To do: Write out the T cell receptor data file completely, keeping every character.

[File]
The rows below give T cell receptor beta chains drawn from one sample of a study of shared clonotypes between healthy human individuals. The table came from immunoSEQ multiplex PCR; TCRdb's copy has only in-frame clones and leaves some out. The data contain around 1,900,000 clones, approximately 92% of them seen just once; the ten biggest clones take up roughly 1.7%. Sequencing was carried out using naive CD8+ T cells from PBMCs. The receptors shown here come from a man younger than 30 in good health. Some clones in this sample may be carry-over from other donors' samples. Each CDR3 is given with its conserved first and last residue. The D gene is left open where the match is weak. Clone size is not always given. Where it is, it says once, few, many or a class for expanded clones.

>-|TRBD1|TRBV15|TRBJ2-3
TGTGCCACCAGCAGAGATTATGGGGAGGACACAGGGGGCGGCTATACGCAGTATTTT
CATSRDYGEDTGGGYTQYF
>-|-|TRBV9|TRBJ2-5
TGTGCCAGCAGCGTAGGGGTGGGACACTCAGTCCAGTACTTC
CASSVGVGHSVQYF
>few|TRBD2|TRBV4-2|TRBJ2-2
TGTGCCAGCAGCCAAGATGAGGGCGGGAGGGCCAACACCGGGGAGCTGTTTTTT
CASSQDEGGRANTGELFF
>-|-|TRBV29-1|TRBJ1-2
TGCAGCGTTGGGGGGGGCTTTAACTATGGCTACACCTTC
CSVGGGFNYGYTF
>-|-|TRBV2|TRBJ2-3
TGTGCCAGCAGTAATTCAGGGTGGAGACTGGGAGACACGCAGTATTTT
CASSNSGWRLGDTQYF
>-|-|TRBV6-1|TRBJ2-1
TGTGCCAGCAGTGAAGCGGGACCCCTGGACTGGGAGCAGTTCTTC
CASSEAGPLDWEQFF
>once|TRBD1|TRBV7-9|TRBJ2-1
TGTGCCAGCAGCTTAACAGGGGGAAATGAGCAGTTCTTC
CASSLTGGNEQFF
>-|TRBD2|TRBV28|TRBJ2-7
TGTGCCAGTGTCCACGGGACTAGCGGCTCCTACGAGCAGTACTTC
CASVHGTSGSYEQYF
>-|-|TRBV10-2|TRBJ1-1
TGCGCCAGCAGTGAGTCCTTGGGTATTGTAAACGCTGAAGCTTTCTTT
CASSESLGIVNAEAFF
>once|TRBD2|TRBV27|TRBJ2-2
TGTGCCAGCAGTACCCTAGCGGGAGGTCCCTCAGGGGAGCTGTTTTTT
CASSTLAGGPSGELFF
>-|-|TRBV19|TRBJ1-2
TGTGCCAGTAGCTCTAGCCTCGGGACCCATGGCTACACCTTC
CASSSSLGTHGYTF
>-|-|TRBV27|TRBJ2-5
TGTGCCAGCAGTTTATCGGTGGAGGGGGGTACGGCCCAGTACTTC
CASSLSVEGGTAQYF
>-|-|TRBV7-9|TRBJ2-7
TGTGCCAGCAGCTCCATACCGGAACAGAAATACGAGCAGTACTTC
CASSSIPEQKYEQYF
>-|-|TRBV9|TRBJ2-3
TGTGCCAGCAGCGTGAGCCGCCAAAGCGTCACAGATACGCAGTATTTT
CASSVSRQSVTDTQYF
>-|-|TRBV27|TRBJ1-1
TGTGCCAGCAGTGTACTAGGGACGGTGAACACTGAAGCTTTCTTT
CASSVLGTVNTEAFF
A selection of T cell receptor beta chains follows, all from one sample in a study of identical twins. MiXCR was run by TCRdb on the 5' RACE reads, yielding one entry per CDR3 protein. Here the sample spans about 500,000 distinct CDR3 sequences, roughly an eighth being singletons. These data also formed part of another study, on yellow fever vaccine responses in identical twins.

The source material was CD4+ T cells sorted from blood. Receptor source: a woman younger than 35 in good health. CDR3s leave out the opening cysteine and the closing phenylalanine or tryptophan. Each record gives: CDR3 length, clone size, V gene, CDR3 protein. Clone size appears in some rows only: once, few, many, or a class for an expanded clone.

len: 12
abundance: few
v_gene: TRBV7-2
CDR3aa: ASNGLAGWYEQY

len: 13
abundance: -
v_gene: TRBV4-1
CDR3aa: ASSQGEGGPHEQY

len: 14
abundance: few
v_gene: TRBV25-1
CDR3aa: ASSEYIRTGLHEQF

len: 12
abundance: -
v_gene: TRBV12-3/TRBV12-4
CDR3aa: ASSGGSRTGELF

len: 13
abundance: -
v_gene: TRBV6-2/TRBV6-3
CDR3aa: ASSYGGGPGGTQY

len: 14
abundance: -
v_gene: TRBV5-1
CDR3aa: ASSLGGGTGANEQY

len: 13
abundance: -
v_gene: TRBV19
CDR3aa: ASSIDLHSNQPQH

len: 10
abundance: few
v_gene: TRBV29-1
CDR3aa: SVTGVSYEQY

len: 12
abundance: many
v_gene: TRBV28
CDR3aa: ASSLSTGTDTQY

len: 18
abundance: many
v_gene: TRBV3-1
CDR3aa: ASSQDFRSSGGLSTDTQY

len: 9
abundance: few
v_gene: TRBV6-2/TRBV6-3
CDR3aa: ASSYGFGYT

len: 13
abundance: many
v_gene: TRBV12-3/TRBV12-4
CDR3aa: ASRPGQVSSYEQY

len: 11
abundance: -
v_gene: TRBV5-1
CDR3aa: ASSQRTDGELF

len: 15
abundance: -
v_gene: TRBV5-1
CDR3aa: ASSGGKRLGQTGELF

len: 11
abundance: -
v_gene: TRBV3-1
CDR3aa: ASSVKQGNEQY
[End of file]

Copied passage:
The rows below give T cell receptor beta chains drawn from one sample of a study of shared clonotypes between healthy human individuals. The table came from immunoSEQ multiplex PCR; TCRdb's copy has only in-frame clones and leaves some out. The data contain around 1,900,000 clones, approximately 92% of them seen just once; the ten biggest clones take up roughly 1.7%. Sequencing was carried out using naive CD8+ T cells from PBMCs. The receptors shown here come from a man younger than 30 in good health. Some clones in this sample may be carry-over from other donors' samples. Each CDR3 is given with its conserved first and last residue. The D gene is left open where the match is weak. Clone size is not always given. Where it is, it says once, few, many or a class for expanded clones.

>-|TRBD1|TRBV15|TRBJ2-3
TGTGCCACCAGCAGAGATTATGGGGAGGACACAGGGGGCGGCTATACGCAGTATTTT
CATSRDYGEDTGGGYTQYF
>-|-|TRBV9|TRBJ2-5
TGTGCCAGCAGCGTAGGGGTGGGACACTCAGTCCAGTACTTC
CASSVGVGHSVQYF
>few|TRBD2|TRBV4-2|TRBJ2-2
TGTGCCAGCAGCCAAGATGAGGGCGGGAGGGCCAACACCGGGGAGCTGTTTTTT
CASSQDEGGRANTGELFF
>-|-|TRBV29-1|TRBJ1-2
TGCAGCGTTGGGGGGGGCTTTAACTATGGCTACACCTTC
CSVGGGFNYGYTF
>-|-|TRBV2|TRBJ2-3
TGTGCCAGCAGTAATTCAGGGTGGAGACTGGGAGACACGCAGTATTTT
CASSNSGWRLGDTQYF
>-|-|TRBV6-1|TRBJ2-1
TGTGCCAGCAGTGAAGCGGGACCCCTGGACTGGGAGCAGTTCTTC
CASSEAGPLDWEQFF
>once|TRBD1|TRBV7-9|TRBJ2-1
TGTGCCAGCAGCTTAACAGGGGGAAATGAGCAGTTCTTC
CASSLTGGNEQFF
>-|TRBD2|TRBV28|TRBJ2-7
TGTGCCAGTGTCCACGGGACTAGCGGCTCCTACGAGCAGTACTTC
CASVHGTSGSYEQYF
>-|-|TRBV10-2|TRBJ1-1
TGCGCCAGCAGTGAGTCCTTGGGTATTGTAAACGCTGAAGCTTTCTTT
CASSESLGIVNAEAFF
>once|TRBD2|TRBV27|TRBJ2-2
TGTGCCAGCAGTACCCTAGCGGGAGGTCCCTCAGGGGAGCTGTTTTTT
CASSTLAGGPSGELFF
>-|-|TRBV19|TRBJ1-2
TGTGCCAGTAGCTCTAGCCTCGGGACCCATGGCTACACCTTC
CASSSSLGTHGYTF
>-|-|TRBV27|TRBJ2-5
TGTGCCAGCAGTTTATCGGTGGAGGGGGGTACGGCCCAGTACTTC
CASSLSVEGGTAQYF
>-|-|TRBV7-9|TRBJ2-7
TGTGCCAGCAGCTCCATACCGGAACAGAAATACGAGCAGTACTTC
CASSSIPEQKYEQYF
>-|-|TRBV9|TRBJ2-3
TGTGCCAGCAGCGTGAGCCGCCAAAGCGTCACAGATACGCAGTATTTT
CASSVSRQSVTDTQYF
>-|-|TRBV27|TRBJ1-1
TGTGCCAGCAGTGTACTAGGGACGGTGAACACTGAAGCTTTCTTT
CASSVLGTVNTEAFF
A selection of T cell receptor beta chains follows, all from one sample in a study of identical twins. MiXCR was run by TCRdb on the 5' RACE reads, yielding one entry per CDR3 protein. Here the sample spans about 500,000 distinct CDR3 sequences, roughly an eighth being singletons. These data also formed part of another study, on yellow fever vaccine responses in identical twins.

The source material was CD4+ T cells sorted from blood. Receptor source: a woman younger than 35 in good health. CDR3s leave out the opening cysteine and the closing phenylalanine or tryptophan. Each record gives: CDR3 length, clone size, V gene, CDR3 protein. Clone size appears in some rows only: once, few, many, or a class for an expanded clone.

len: 12
abundance: few
v_gene: TRBV7-2
CDR3aa: ASNGLAGWYEQY

len: 13
abundance: -
v_gene: TRBV4-1
CDR3aa: ASSQGEGGPHEQY

len: 14
abundance: few
v_gene: TRBV25-1
CDR3aa: ASSEYIRTGLHEQF

len: 12
abundance: -
v_gene: TRBV12-3/TRBV12-4
CDR3aa: ASSGGSRTGELF

len: 13
abundance: -
v_gene: TRBV6-2/TRBV6-3
CDR3aa: ASSYGGGPGGTQY

len: 14
abundance: -
v_gene: TRBV5-1
CDR3aa: ASSLGGGTGANEQY

len: 13
abundance: -
v_gene: TRBV19
CDR3aa: ASSIDLHSNQPQH

len: 10
abundance: few
v_gene: TRBV29-1
CDR3aa: SVTGVSYEQY

len: 12
abundance: many
v_gene: TRBV28
CDR3aa: ASSLSTGTDTQY

len: 18
abundance: many
v_gene: TRBV3-1
CDR3aa: ASSQDFRSSGGLSTDTQY

len: 9
abundance: few
v_gene: TRBV6-2/TRBV6-3
CDR3aa: ASSYGFGYT

len: 13
abundance: many
v_gene: TRBV12-3/TRBV12-4
CDR3aa: ASRPGQVSSYEQY

len: 11
abundance: -
v_gene: TRBV5-1
CDR3aa: ASSQRTDGELF

len: 15
abundance: -
v_gene: TRBV5-1
CDR3aa: ASSGGKRLGQTGELF

len: 11
abundance: -
v_gene: TRBV3-1
CDR3aa: ASSVKQGNEQY